[EDEQUITY Dialogue]Opening statement-Ruta Sevo

From: rsevo@nsf.gov
Date: Thu Oct 26 2000 - 09:47:30 EDT

Everyone: Sorry I'm late.

The Program for Gender Equity in Science, Mathematics, Engineering, and
Technology at the National Science Foundation:
* in existence since 1993
* funded over 200 projects
* covers K-16 education in science, math, technology
* annual budget of about $9.5 million
* grants have been $100,000 or $900,000, 1-3 years
* grantees are institutions; the researchers are female and male

Program guidelines for the coming year will be issued within a week; see

On our web site you can find descriptions of projects we have funded.
A summary of our competitions in the coming year is attached:

Synopsis of our scope:
The program seeks to broaden the participation of girls and young women in
all fields of science, mathematics, engineering and technology (SMET)
education by supporting research, demonstration, and dissemination projects
that will lead to change in education policy and practice. Typical
will investigate gender-related differences in learning; gender-related
differences in educational experience, interest, and performance; and
pedagogical approaches and teaching styles that are gender-neutral or
encouraging to female students. The findings and outcomes of the program
will lead to understanding, for example, how to maintain the interest of
girls in science past middle school, how to bring more girls into elective
high school mathematics and advanced placement science courses, and how to
increase enrollments in undergraduate studies in SMET, particularly in
physical sciences, engineering and computer sciences. The program offers
one to three year grants.

Why is there so little funding for women & girls generally?
*********I think a) people in the U.S. are philosophically opposed to
restricting resources to a particular group, even as a remedy for past
injustice, and b) the whole world has deeply ingrained stereotypes about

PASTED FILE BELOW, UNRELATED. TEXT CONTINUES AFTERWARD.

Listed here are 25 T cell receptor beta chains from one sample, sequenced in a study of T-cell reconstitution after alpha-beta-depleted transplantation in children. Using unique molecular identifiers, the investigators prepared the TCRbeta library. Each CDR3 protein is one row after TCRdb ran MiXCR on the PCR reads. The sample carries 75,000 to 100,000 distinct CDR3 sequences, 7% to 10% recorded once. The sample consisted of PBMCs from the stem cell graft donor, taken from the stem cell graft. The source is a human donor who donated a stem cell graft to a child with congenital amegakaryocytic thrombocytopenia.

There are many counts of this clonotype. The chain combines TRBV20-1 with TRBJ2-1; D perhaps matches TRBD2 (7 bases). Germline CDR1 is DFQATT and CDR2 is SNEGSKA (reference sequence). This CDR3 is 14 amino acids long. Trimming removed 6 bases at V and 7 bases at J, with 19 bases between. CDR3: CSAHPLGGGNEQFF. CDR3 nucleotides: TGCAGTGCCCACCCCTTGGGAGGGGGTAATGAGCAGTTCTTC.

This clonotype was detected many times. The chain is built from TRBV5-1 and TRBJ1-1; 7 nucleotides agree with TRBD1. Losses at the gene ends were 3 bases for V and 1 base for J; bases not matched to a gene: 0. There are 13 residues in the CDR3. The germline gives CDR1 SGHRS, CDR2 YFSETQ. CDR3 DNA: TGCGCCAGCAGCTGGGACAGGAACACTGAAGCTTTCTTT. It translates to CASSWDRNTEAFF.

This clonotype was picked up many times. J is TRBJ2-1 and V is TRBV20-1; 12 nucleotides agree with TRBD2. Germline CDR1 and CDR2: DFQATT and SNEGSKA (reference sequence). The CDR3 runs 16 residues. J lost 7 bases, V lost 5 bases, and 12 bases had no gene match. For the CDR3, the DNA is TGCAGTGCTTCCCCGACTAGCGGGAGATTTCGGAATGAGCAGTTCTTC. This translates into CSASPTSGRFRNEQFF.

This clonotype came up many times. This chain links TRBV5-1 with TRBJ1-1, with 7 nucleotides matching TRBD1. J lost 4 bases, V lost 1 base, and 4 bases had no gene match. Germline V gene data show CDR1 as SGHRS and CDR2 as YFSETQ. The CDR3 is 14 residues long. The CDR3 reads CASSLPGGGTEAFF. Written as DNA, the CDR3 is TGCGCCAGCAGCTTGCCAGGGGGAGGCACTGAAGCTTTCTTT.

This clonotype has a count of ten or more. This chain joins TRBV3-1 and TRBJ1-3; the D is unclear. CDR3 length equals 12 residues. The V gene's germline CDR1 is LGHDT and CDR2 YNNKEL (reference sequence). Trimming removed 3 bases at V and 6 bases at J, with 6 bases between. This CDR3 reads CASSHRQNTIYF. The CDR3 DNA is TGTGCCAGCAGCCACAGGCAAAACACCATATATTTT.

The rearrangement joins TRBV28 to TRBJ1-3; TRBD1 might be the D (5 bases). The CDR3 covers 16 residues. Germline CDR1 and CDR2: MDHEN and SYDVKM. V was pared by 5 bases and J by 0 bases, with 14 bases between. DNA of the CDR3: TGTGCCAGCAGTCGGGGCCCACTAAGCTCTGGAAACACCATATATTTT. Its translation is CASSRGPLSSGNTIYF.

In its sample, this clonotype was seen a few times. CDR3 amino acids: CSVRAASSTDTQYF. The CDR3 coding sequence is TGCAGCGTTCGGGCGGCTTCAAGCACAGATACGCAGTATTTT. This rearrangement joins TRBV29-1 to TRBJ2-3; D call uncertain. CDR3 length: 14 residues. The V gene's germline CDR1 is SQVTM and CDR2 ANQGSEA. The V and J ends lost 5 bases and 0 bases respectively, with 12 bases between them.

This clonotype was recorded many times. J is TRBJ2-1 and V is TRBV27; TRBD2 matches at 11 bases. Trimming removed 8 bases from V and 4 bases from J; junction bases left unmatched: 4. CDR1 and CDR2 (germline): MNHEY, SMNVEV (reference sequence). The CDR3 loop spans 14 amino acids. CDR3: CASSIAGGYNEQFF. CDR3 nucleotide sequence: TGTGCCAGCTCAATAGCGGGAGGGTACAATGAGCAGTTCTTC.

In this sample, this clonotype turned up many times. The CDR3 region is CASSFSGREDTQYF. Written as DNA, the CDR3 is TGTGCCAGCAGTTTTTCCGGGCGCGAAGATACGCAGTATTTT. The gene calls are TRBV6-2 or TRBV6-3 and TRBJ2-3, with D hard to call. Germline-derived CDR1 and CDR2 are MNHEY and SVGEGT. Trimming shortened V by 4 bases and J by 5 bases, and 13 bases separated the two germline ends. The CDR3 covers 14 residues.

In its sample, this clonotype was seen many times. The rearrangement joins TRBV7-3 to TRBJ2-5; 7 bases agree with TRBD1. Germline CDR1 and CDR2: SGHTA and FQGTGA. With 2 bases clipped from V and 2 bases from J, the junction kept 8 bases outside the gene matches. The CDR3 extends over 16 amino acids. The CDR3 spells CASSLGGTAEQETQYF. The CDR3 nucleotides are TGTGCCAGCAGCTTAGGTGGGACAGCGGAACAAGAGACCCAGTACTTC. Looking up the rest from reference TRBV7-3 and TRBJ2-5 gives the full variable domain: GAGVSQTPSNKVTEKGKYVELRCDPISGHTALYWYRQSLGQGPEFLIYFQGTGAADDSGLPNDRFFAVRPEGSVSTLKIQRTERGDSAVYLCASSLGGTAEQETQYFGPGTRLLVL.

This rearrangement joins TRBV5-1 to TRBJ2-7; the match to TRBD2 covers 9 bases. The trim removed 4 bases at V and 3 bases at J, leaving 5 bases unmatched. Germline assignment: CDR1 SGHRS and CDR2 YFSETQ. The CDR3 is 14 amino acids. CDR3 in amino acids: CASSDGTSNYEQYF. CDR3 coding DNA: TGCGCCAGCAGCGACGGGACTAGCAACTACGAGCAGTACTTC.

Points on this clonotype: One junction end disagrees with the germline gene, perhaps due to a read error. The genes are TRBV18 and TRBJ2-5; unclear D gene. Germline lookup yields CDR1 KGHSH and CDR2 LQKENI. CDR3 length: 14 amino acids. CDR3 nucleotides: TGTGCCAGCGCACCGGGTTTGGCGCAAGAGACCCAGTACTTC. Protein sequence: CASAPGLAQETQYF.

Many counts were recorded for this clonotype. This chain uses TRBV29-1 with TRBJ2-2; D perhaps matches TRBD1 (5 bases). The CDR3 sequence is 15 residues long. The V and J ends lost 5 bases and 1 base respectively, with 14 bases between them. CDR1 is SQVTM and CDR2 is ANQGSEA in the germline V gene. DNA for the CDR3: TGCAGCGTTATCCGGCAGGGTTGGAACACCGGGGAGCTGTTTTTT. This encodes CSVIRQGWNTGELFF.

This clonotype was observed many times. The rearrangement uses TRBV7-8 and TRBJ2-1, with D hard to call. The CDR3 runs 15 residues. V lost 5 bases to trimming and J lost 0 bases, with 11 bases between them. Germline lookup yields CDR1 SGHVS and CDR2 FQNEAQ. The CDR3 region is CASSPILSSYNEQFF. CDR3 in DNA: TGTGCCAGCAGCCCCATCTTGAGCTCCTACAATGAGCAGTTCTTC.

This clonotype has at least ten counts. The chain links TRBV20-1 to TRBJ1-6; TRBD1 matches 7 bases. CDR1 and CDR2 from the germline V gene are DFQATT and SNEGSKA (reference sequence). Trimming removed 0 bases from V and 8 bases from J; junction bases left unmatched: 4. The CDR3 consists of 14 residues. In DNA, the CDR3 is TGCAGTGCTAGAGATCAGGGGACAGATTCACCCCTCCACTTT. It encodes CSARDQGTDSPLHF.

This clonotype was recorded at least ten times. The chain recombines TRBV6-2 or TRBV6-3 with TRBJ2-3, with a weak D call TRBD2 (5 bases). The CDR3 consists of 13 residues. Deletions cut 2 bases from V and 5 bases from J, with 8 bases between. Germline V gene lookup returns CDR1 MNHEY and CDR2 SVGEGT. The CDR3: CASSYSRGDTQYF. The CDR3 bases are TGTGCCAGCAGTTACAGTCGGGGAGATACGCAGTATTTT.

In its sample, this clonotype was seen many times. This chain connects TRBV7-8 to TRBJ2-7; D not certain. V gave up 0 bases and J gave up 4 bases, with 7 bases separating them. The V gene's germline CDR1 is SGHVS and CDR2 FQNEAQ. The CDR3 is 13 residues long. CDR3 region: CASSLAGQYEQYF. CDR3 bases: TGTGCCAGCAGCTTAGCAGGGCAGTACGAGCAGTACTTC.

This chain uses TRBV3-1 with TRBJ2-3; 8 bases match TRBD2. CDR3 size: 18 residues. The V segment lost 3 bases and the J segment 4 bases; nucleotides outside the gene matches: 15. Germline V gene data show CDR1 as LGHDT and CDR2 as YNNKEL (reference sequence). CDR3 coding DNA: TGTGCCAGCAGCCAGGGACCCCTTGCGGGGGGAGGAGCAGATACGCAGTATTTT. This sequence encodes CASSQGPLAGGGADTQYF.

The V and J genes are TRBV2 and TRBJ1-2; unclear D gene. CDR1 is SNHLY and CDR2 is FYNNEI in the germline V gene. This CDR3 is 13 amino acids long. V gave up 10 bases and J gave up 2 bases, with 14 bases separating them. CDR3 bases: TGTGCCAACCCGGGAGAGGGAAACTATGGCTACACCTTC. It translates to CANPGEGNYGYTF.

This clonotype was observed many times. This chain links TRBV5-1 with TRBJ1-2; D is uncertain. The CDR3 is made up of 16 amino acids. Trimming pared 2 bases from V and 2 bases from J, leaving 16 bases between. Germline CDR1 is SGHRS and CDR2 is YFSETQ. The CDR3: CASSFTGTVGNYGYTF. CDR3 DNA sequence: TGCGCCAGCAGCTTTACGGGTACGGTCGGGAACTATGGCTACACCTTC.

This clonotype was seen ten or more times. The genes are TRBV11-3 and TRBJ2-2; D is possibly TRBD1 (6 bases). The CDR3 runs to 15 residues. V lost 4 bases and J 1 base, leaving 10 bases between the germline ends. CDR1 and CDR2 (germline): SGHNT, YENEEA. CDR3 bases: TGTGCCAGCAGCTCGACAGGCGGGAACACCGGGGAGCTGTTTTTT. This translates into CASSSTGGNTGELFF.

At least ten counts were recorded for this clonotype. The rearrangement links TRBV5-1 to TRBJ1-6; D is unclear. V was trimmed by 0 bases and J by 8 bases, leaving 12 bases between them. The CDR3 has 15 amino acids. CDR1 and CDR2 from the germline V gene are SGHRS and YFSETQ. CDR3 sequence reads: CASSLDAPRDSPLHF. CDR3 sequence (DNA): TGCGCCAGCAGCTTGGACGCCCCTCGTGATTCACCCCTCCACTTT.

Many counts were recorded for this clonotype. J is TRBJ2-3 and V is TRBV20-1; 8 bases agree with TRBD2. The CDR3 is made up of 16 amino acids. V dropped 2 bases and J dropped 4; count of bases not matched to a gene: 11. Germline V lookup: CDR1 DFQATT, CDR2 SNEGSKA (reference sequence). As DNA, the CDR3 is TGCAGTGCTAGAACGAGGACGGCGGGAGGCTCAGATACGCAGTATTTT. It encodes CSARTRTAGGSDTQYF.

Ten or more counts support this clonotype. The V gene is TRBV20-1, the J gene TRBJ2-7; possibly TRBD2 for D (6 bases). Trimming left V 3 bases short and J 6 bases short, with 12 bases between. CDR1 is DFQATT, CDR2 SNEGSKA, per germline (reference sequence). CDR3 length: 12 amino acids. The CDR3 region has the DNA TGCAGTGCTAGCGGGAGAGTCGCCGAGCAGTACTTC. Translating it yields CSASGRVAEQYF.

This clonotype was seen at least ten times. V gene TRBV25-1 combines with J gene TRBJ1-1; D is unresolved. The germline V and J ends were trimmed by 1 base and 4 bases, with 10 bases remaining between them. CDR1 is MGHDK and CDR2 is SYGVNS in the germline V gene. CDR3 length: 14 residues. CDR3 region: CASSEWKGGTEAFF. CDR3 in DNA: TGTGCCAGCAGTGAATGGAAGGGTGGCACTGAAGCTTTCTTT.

women and many people in power are not interested in exploring the negative
effects of the stereotyping, or do not want to change the roles to which we
are traditionally socialized. (See Why So Slow? The Advancement of Women,
by Virginia Valian. Cambridge, MA: MIT Press, 1999.) (These are my
personal opinions and theories, not an NSF position in any regard.)

How can we target $ to address the greatest needs?
******************NSF is funding RESEARCH and EVALUATION of new approaches
to science and math education. The recent Commission on the Advancement
Women and Minorities in Science, Engineering and Technology issued
recommendations for targeted investment, to increase the participation of
under-represented groups. See their brochure and report at
http://www.nsf.gov/od/cawmset/. Their report provides estimates of the
investments needed to obtain change in areas they think would have the
greatest effect.

Is this program going to achieve systemic change?
**************No. Our relatively small grants are spread across the
and across demonstration projects bridging formal and informal education,
and all levels within K-16. However, many completed projects can show
a certain new model or approach works, and the model or approach could be
adopted throughout the country. We have successful after-school programs,
summer camps, mentoring programs, undergraduate recruitment and retention
strategies, teacher and counselor workshops -- many that could be adopted
elsewhere, as part of systemic change. The change agents need to
the benefits of reaching girls in new ways, and invest in implementation.
Systemic change in education takes significantly greater investment over
more time.

I would be happy to answer questions about this program and look forward to
more messages as part of the Discussion. (THANKS, EDEQUITY!)


Dr. Ruta Sevo
Program for Gender Equity in Science, Math, Engineering and Technology
EHR/Human Resource Development
National Science Foundation, 4201 Wilson Blvd Room 815
Arlington, VA 22230

Email: rsevo@nsf.gov
Tel: 703-292-4676 Fax: 703-292-9018 Mobile: 703-587-9120
or hrdwomen@nsf.gov Web: www.ehr.nsf.gov/EHR/HRD/ge/ge-index.htm
To subscribe to the program's listserve go to www.financenet.gov/pgelist

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